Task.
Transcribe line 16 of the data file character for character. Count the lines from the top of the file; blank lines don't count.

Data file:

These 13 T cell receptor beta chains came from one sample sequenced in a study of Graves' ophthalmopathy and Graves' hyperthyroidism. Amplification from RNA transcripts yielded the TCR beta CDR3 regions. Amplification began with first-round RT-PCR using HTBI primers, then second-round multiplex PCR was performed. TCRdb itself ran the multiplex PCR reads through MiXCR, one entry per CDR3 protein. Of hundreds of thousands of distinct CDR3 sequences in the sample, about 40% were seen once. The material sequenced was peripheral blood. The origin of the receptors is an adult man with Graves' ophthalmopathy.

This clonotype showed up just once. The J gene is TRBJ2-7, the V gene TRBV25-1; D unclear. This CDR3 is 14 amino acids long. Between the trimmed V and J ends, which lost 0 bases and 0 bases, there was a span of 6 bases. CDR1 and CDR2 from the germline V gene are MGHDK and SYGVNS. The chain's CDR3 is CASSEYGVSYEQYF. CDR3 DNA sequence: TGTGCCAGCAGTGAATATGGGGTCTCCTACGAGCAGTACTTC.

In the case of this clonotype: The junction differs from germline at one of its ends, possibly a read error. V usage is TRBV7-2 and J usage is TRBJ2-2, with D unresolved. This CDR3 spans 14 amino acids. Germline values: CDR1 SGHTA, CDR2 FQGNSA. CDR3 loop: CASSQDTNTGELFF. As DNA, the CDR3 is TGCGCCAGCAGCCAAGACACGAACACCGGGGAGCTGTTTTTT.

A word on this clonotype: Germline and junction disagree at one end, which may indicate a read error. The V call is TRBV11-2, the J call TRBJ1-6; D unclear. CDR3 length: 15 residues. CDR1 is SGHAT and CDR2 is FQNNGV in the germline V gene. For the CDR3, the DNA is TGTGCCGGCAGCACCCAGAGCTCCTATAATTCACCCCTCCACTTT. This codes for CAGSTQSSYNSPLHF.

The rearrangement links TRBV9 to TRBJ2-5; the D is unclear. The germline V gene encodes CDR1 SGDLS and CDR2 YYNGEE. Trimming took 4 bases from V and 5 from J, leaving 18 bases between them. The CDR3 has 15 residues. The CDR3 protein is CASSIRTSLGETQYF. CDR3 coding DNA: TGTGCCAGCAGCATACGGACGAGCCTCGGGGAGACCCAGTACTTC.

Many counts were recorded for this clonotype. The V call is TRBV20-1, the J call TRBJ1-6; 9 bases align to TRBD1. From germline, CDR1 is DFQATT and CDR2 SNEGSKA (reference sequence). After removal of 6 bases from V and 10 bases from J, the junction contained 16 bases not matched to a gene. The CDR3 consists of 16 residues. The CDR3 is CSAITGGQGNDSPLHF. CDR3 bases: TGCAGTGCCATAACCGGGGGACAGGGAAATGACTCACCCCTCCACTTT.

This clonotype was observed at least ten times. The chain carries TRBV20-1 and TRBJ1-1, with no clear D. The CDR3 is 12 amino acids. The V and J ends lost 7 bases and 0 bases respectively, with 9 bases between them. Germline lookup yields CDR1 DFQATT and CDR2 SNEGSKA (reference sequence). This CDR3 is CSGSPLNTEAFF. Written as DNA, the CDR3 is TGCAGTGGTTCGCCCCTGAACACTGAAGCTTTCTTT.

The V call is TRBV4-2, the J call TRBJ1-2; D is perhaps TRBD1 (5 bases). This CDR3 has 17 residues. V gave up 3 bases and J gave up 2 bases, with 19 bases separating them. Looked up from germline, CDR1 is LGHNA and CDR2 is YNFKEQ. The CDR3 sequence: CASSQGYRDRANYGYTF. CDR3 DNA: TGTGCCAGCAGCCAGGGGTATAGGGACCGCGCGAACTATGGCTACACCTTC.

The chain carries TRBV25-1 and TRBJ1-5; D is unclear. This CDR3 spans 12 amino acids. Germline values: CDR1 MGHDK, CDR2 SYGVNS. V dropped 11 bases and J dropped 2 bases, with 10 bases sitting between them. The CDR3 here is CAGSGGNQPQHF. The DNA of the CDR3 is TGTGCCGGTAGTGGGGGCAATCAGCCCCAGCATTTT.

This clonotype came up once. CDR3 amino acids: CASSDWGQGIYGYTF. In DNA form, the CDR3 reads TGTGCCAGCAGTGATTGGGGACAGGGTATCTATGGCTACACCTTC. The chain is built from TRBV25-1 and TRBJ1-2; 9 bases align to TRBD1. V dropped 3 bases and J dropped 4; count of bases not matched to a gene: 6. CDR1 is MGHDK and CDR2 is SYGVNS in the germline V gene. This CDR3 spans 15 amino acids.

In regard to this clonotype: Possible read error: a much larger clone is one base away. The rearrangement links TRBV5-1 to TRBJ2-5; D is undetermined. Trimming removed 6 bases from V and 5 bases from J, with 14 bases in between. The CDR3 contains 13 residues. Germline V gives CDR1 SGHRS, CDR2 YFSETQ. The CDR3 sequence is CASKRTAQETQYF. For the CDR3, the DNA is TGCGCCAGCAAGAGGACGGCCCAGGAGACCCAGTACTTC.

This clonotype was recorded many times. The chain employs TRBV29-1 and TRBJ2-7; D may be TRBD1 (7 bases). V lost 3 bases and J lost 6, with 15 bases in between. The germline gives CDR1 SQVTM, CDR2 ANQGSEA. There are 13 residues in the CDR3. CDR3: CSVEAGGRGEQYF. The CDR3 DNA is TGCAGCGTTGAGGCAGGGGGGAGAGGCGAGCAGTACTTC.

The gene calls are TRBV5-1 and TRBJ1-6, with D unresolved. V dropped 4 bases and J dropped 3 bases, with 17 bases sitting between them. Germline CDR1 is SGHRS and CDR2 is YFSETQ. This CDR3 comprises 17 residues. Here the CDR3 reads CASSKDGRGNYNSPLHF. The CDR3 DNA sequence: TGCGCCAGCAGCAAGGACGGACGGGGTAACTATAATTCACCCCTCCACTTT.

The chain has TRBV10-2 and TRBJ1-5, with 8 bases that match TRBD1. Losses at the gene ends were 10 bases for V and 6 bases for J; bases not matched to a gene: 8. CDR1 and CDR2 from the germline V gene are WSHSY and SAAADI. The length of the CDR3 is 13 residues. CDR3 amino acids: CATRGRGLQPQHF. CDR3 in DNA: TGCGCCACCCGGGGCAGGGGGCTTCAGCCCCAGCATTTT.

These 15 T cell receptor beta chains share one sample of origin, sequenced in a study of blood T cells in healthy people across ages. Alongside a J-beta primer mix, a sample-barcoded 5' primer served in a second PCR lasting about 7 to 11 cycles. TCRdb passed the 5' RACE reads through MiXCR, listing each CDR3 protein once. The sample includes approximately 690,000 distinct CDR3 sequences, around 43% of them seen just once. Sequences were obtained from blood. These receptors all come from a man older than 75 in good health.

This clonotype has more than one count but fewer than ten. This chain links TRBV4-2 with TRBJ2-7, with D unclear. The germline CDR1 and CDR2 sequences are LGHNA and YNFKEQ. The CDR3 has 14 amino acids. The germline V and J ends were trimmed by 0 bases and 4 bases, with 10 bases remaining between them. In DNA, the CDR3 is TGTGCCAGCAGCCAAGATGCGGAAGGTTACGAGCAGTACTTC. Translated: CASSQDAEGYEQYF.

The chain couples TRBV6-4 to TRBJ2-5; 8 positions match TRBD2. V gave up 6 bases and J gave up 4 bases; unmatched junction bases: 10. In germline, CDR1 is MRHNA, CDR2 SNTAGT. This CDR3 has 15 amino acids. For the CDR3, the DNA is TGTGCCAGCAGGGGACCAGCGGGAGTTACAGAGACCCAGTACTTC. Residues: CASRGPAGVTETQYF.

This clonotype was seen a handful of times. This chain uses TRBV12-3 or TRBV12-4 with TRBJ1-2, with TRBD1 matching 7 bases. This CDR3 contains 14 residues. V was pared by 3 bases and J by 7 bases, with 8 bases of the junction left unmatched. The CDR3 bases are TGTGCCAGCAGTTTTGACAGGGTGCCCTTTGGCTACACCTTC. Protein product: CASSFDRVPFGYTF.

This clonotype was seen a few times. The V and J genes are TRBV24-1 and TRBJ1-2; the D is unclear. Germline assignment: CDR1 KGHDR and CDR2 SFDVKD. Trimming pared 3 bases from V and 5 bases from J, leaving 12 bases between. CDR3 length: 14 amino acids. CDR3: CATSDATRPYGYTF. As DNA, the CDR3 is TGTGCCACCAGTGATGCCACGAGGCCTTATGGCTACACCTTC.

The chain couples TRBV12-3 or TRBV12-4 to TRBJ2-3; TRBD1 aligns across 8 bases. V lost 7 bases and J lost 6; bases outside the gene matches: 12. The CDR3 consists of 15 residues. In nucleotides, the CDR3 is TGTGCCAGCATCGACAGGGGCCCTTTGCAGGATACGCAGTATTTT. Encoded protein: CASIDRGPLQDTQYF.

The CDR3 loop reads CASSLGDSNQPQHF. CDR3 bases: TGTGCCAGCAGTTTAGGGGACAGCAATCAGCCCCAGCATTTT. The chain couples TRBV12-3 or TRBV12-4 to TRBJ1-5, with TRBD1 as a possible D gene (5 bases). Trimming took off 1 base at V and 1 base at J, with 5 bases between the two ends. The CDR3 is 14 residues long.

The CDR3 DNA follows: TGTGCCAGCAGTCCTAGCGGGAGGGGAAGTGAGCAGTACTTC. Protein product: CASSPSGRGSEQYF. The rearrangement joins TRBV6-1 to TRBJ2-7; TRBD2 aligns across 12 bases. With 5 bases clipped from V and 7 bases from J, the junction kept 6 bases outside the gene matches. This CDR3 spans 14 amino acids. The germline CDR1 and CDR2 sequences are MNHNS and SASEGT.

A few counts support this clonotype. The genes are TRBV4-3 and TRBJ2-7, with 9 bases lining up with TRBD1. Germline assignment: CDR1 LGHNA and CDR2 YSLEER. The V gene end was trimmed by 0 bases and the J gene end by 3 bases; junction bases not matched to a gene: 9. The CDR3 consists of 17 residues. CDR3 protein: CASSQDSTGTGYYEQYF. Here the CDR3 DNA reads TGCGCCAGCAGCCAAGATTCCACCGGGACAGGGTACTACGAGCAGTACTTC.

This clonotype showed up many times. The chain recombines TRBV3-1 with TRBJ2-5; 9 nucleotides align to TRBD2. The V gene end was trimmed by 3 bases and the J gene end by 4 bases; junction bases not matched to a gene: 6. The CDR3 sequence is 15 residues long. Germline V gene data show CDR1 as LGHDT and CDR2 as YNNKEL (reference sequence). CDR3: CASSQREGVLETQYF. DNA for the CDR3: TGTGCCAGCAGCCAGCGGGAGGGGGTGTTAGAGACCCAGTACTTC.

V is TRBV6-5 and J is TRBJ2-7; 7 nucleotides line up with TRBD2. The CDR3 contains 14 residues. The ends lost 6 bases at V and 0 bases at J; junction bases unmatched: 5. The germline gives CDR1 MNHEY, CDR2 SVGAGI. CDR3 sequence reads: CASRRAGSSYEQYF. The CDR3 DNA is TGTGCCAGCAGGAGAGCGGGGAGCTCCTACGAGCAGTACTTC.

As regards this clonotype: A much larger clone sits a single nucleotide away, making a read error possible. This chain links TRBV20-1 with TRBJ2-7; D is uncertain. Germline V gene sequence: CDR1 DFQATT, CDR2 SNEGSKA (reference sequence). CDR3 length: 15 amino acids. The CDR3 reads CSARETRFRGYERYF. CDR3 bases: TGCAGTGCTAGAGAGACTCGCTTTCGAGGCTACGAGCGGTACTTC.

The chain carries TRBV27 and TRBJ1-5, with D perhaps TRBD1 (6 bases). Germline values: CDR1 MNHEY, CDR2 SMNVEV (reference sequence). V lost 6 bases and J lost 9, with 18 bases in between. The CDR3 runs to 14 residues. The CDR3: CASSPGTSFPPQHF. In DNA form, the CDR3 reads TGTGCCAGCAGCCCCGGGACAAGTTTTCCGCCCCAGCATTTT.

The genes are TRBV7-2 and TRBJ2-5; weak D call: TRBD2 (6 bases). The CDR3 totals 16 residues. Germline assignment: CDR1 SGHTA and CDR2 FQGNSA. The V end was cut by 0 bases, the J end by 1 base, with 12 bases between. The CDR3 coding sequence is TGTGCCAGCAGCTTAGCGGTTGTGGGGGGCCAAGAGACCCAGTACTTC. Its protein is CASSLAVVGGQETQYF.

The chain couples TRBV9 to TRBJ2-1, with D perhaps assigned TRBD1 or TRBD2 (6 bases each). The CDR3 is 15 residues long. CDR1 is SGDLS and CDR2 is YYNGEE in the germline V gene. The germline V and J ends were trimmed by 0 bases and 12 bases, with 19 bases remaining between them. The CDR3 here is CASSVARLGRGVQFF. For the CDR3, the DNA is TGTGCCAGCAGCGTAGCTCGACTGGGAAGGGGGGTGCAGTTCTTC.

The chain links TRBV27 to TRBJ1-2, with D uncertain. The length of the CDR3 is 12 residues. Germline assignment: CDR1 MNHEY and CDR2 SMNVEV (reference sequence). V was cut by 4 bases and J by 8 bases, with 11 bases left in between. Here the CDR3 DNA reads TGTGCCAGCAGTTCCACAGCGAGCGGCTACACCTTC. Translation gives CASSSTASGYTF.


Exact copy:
This clonotype has more than one count but fewer than ten. This chain links TRBV4-2 with TRBJ2-7, with D unclear. The germline CDR1 and CDR2 sequences are LGHNA and YNFKEQ. The CDR3 has 14 amino acids. The germline V and J ends were trimmed by 0 bases and 4 bases, with 10 bases remaining between them. In DNA, the CDR3 is TGTGCCAGCAGCCAAGATGCGGAAGGTTACGAGCAGTACTTC. Translated: CASSQDAEGYEQYF.